Indexing with byte tensor into another tensor

So here I am wondering why i cannot write the following

                labels = labels.byte()     # shape [20]
                pred = pred.byte()    # shape [20]
                print('labels', labels.shape)
                print('pred', pred.shape)
                true_positives = torch.zeros_like(labels)
                true_positives[labels[pred] == 1] = 1

runtime error: the shape of the mask[19] at index 0 does not match the shape of the indexed tensor [20] at index 0

I am confused oO

If this is not the correct way to index into tensors, what is ?

thank you

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Try something like

idx = (labels[pred] == 1).nonzero().squeeze(1)
true_positives[idx] = 1

that does not work correctly, it runs but the results are odd.

I mean what the hell, why is this basic operation so hard to accomplish?

I actually didn’t get what you expect the results to be. I’m just giving you some tips to make it run, so you can debug if needed.

both tensors of dimension 1 with 20 elements contain either 1 or 0.

I want to index with pred into labels and compare the entries of labels at indices at which pred has ones, to be either 1 or 0

I don’t know if I got it right, but maybe what you want to do is:

true_positives = torch.zeros_like(labels)
idx_ones_pred = (pred == 1).nonzero().squeeze(1)
idx_labels_filtered = (labels[ones_pred] == 1).nonzero().squeeze(1)
true_positives[idx_labels_filtered] = 1

thank you, I will try that. I cannot believe that this is so difficult to accomplish since it is such a common task.

label = torch.tensor([1, 1, 0, 0])
pred = torch.tensor([1, 0, 1, 0])
result = labels[pred]


result = tensor([1, 1, 1, 1])


result = labels[pred] = 1

does not work either

That’s how indexing works.
The values at pred[0] and pred[1] are both 1.
If you index something at position 0 and 1 (given by pred),
you will get a tensor containing (label[1], label[0], label[1], label[0]) = (1, 1, 1, 1)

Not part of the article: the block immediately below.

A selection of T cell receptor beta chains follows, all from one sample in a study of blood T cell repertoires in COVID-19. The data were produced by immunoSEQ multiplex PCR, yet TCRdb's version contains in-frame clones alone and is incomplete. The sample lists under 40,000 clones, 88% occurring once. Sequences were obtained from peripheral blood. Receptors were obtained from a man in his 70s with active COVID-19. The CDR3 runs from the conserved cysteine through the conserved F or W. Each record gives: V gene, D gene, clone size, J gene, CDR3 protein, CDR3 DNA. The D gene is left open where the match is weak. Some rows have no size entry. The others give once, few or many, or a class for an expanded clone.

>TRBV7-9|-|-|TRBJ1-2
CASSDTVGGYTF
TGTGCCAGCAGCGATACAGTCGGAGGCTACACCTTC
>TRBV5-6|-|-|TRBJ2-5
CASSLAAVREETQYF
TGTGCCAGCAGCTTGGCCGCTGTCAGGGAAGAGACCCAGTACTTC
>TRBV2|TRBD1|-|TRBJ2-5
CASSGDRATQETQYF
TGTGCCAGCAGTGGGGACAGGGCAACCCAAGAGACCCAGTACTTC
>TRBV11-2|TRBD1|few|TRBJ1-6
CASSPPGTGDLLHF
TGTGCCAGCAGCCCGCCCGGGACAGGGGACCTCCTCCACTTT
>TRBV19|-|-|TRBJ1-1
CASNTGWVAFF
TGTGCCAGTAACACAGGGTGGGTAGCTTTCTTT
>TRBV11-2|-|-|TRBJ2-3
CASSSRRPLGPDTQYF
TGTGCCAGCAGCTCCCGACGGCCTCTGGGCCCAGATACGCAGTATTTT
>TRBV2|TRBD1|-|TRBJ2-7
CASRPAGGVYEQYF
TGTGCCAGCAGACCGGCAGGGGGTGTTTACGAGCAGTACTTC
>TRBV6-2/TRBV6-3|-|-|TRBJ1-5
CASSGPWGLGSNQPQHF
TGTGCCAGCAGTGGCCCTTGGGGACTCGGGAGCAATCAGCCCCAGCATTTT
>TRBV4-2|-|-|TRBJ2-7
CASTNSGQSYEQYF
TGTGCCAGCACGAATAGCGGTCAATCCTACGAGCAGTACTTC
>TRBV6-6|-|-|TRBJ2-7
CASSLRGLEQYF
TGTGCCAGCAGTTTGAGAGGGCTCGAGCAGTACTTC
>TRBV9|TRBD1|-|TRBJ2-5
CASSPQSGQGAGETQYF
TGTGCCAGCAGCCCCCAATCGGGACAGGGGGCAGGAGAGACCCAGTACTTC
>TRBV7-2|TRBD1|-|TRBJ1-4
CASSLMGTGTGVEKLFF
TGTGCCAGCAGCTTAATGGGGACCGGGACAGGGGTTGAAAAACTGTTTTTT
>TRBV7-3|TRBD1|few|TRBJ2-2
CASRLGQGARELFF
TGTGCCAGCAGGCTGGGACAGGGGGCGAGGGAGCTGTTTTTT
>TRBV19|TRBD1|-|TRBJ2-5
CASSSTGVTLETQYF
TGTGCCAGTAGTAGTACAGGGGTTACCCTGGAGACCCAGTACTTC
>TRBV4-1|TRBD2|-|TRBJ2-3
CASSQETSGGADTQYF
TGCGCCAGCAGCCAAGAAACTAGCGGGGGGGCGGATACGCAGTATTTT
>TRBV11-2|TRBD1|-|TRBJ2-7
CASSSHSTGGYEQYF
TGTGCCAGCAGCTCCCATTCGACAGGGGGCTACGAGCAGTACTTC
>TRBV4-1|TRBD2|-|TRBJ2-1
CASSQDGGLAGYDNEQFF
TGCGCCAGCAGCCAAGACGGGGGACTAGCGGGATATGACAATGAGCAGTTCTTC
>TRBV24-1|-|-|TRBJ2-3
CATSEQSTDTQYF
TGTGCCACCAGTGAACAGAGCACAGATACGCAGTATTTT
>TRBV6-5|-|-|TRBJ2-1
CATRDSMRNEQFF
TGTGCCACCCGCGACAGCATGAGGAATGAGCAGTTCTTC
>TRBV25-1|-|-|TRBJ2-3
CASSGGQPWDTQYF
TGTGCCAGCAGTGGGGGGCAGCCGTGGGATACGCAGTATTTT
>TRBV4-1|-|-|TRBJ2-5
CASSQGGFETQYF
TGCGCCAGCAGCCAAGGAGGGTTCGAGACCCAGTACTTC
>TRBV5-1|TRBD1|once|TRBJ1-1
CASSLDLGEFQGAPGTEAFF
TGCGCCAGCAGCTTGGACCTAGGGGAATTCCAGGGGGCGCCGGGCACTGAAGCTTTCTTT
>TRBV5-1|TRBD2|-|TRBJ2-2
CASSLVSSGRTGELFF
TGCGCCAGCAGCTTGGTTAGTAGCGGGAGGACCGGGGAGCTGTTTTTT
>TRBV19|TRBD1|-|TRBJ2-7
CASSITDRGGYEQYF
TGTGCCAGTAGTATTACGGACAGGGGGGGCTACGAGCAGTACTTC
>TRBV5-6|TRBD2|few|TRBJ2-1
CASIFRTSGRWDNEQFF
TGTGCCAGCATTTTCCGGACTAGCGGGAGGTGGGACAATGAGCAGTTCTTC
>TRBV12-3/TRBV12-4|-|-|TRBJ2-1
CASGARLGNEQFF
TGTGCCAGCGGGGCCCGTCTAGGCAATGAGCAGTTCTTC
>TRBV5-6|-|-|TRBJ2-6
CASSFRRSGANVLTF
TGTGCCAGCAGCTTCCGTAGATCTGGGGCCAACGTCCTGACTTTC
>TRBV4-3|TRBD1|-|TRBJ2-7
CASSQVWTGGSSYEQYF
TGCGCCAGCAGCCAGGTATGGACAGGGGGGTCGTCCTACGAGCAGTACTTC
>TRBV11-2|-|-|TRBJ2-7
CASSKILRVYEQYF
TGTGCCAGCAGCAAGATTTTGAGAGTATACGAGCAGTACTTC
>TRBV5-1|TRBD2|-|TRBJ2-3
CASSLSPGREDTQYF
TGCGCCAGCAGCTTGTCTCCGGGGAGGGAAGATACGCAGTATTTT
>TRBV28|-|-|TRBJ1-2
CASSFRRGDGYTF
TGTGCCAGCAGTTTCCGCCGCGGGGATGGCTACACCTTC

label = torch.tensor([1, 1, 0, 0])
pred = torch.tensor([1, 0, 1, 0])
print(label[pred])  # tensor([1, 1, 1, 1])
print(label[torch.tensor([0, 1, 2, 3])])  # tensor([1, 1, 0, 0])
print(label[torch.tensor([3, 2, 1, 0])])  # tensor([0, 0, 1, 1])

Have a look at the numpy indexing docs for other examples.

ok thank you, but then, whats the easiest way to select from label only the entries in which pred is 1 and leave the remaining entries untouched? index_select?

This should work:

label[(pred == 1).nonzero()] = 10

thank you. My intention was to find out the true positives, false positives etc. and set entries in the associated tensors to one. I wrote now the following

                pred = pred.byte()
                labels = labels.byte()
                true = pred.nonzero().squeeze()
                false = (~pred).nonzero().squeeze()
                tp = torch.zeros_like(pred)
                tn = torch.zeros_like(pred)
                fn = torch.zeros_like(pred)
                fp = torch.zeros_like(pred)
                tp[true[pred[true] == labels[true]]] = 1
                fp[true[pred[true] != labels[true]]] = 1
                tn[false[pred[false] == labels[false]]] = 1
                fn[false[pred[false] != labels[false]]] = 1

is this the most concise way of doing that? oO

I think if you would like to create a confusion matrix, this could would be easier:

nb_classes = 2
conf_mat = torch.zeros(nb_classes, nb_classes)
pred = torch.randint(0, 2, (10,))
label = torch.randint(0, 2, (10,))

for l, p in zip(label, pred):
    conf_mat[l, p] += 1

Currently your script would just set the values for the metrics to 1, instead of counting them.
I’m not sure, if that’s what you want.


well I want to use these tensors to index into a rank 4 tensors of batches of images and color them in according to them being an example of true positive etc, i.e. I write this for an image tensor of shape 4xCxHxW

images[tp,:] = ...   # manipulating the color channels
images[tn,:] = ...